British prime minister calls for surprise July 4 election in race conservatives forecast to lose

Labour Party leader Keir Starmer looked to be next British Prime Minister.

By Chris Benson
Britain's Prime Minister Rishi Sunak speaks to media as he prepares to leave the G20 Summit in Sept. 2023 in New Delhi, India. Sunak on Wednesday called for elections to be held on July 4. File Photo By Simon Walker/No. 10 Downing Street/UPI
1 of 2 | Britain's Prime Minister Rishi Sunak speaks to media as he prepares to leave the G20 Summit in Sept. 2023 in New Delhi, India. Sunak on Wednesday called for elections to be held on July 4. File Photo By Simon Walker/No. 10 Downing Street/UPI | License Photo

May 22 (UPI) -- British Prime Minister Rishi Sunak on Wednesday called for a surprise July 4 election in a last-ditch effort to keep his Conservative Party in power after 14 years in a race indicators say will go to the Labour Party.

"I hope that my work since I became prime minister shows that we have a plan and are prepared to take bold action necessary for our country to flourish," the prime minister, 44, said outside 10 Downing St. in visible rain.


Public opinion polling has Sunak's Conservative Party trailing the Labour Party by 20 points. "Now I've stuck with that plan and always been honest with you about what is needed even when that's been difficult," Sunak said.

"Together we can stop the chaos, turn the page, and we can start to rebuild Britain and change our country," Keir Starmer, the liberal Labour Party leader who's widely looked at as being the next prime minister after July 4's election, said Wednesday.


The Thursday election on July 4, the date of American independence, will take place in all 650 of the island country's parliament constituencies in an election widely speculated to bounce from the conservative leadership of the last 14 years to the liberal Labour Party lead by Starmer, 61.

"A vote for Labour is a vote to turn the page" on all of what has happened in Britain over the last several years lead by the Conservative Party, Starmer said as he called to "rebuild Britain."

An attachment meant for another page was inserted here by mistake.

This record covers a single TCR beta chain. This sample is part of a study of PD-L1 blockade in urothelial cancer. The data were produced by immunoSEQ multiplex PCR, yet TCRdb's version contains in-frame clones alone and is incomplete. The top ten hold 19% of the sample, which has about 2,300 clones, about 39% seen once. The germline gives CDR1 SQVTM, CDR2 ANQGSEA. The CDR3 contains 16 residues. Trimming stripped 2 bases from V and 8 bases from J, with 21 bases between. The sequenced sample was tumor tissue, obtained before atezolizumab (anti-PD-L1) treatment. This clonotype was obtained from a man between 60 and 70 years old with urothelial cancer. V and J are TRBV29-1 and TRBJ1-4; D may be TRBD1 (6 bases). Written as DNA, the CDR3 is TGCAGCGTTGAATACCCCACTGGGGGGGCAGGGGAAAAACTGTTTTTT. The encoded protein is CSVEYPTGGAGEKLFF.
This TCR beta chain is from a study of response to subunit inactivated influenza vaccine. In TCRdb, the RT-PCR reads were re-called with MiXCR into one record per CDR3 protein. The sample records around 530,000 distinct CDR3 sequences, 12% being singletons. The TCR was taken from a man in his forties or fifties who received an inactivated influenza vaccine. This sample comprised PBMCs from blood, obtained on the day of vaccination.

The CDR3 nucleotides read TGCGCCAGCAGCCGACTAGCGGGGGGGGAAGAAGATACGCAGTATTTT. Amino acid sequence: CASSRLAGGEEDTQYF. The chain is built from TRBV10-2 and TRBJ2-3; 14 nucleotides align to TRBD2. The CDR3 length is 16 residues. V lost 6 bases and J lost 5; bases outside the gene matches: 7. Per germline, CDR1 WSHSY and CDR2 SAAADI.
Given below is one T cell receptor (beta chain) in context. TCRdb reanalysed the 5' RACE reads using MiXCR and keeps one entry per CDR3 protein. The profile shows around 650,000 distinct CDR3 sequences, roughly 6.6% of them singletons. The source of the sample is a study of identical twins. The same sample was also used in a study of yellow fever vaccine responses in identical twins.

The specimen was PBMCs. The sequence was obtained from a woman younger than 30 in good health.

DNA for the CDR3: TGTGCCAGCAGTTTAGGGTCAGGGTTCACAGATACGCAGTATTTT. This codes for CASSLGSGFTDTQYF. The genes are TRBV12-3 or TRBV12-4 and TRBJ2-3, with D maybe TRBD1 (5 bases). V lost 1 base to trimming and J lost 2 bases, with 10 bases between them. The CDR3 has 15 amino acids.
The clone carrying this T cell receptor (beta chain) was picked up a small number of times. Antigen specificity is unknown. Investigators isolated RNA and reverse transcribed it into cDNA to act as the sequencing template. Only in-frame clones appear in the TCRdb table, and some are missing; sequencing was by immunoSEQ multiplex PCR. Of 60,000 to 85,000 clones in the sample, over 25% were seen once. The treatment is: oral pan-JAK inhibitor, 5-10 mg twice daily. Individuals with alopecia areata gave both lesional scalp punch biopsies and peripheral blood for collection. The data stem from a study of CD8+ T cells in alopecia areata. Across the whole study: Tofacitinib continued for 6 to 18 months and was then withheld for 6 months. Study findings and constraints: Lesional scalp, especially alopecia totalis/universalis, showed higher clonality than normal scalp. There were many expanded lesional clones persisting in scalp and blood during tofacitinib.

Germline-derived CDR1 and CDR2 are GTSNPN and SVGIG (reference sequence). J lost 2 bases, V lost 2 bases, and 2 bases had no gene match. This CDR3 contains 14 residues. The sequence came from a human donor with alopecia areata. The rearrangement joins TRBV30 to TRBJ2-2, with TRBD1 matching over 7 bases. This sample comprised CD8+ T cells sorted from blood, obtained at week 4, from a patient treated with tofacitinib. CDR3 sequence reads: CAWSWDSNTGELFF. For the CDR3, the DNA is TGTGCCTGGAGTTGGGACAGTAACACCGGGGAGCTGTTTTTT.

Before the prime minister's election call, a Labour Party spokesperson said they "have a fully organized and operational campaign ready to go" and that "we think the country is crying out for a general election, so I would urge the prime minister to get on with it."

But Sunak, who was required to hold an election by January 2025 and up until now indicated the likelihood of calling an election later this year, said he "cannot and will not claim that we have got everything right," as he pointed out Wednesday "no government could, but I am proud of what we have achieved together, the bold actions we have taken. I'm confident about what we can do in the future."


A 326 parliamentary seat majority is needed in order to form a new government prior to getting the symbolic royal assent by the monarch, King Charles III, 75, who met with Sunak earlier on Wednesday during a 15-minutes meeting at Buckingham Palace in London.

"Following the prime minister's statement this afternoon calling a general election, the Royal Family will -- in accordance with normal procedure -- postpone engagements that may appear to divert attention or distract from the election campaign," a palace spokesperson said.

Charles would be expected to give his nod of approval to who will end up being his third prime minister since taking the throne in 2022 at the death of his 96-year-old mother, Queen Elizabeth II, who likewise was Britain's longest-serving monarch at 70 years when she died after 15 British prime ministers lead government's in her name beginning in 1952 with Winston Churchill.

"Their majesties send their sincere apologies to any of those who may be affected as a result," Buckingham Palace said Wednesday.

The snap election call comes at a time of mixed news for the embattled British leader trying to keep the Conservative Tories in power, in addition to poor approval ratings in an election Sunak is not favored to win.


His decision comes days after it was reveled the British government "did not put patient safety first" while covering up a multi-decade tainted blood scandal, leading to 3,000 deaths and 30,000 HIV or hepatitis infections, a report published Monday found.

In April, Sunak went to Poland where he announced Britain's $617.8 million military aid package in the country's biggest ever for its besieged ally Ukraine that included some 400 vehicles, 1,600 strike and air defense missiles and 4 million ammunition rounds.

However, this month it was reported that the British economy had rebounded from recession to post 0.6% growth in its first quarter this year. Sunak said at the time the economy had "turned a corner" but acknowledged his government had more work to do. "We know things are still tough for many people, but the plan is working, and we must stick to it," the conservative prime minister said.

"It's time for change," said Starmer, who is widely expected to be the next prime minister once the July 4 election votes are counted, in a campaign video posted Wednesday on X during the day following Sunak's announcement.


"After 14 years under the Tories, nothing seems to work anymore" he said as he laid out his grievances against his conservative colleagues, adding that "the list goes on and on."

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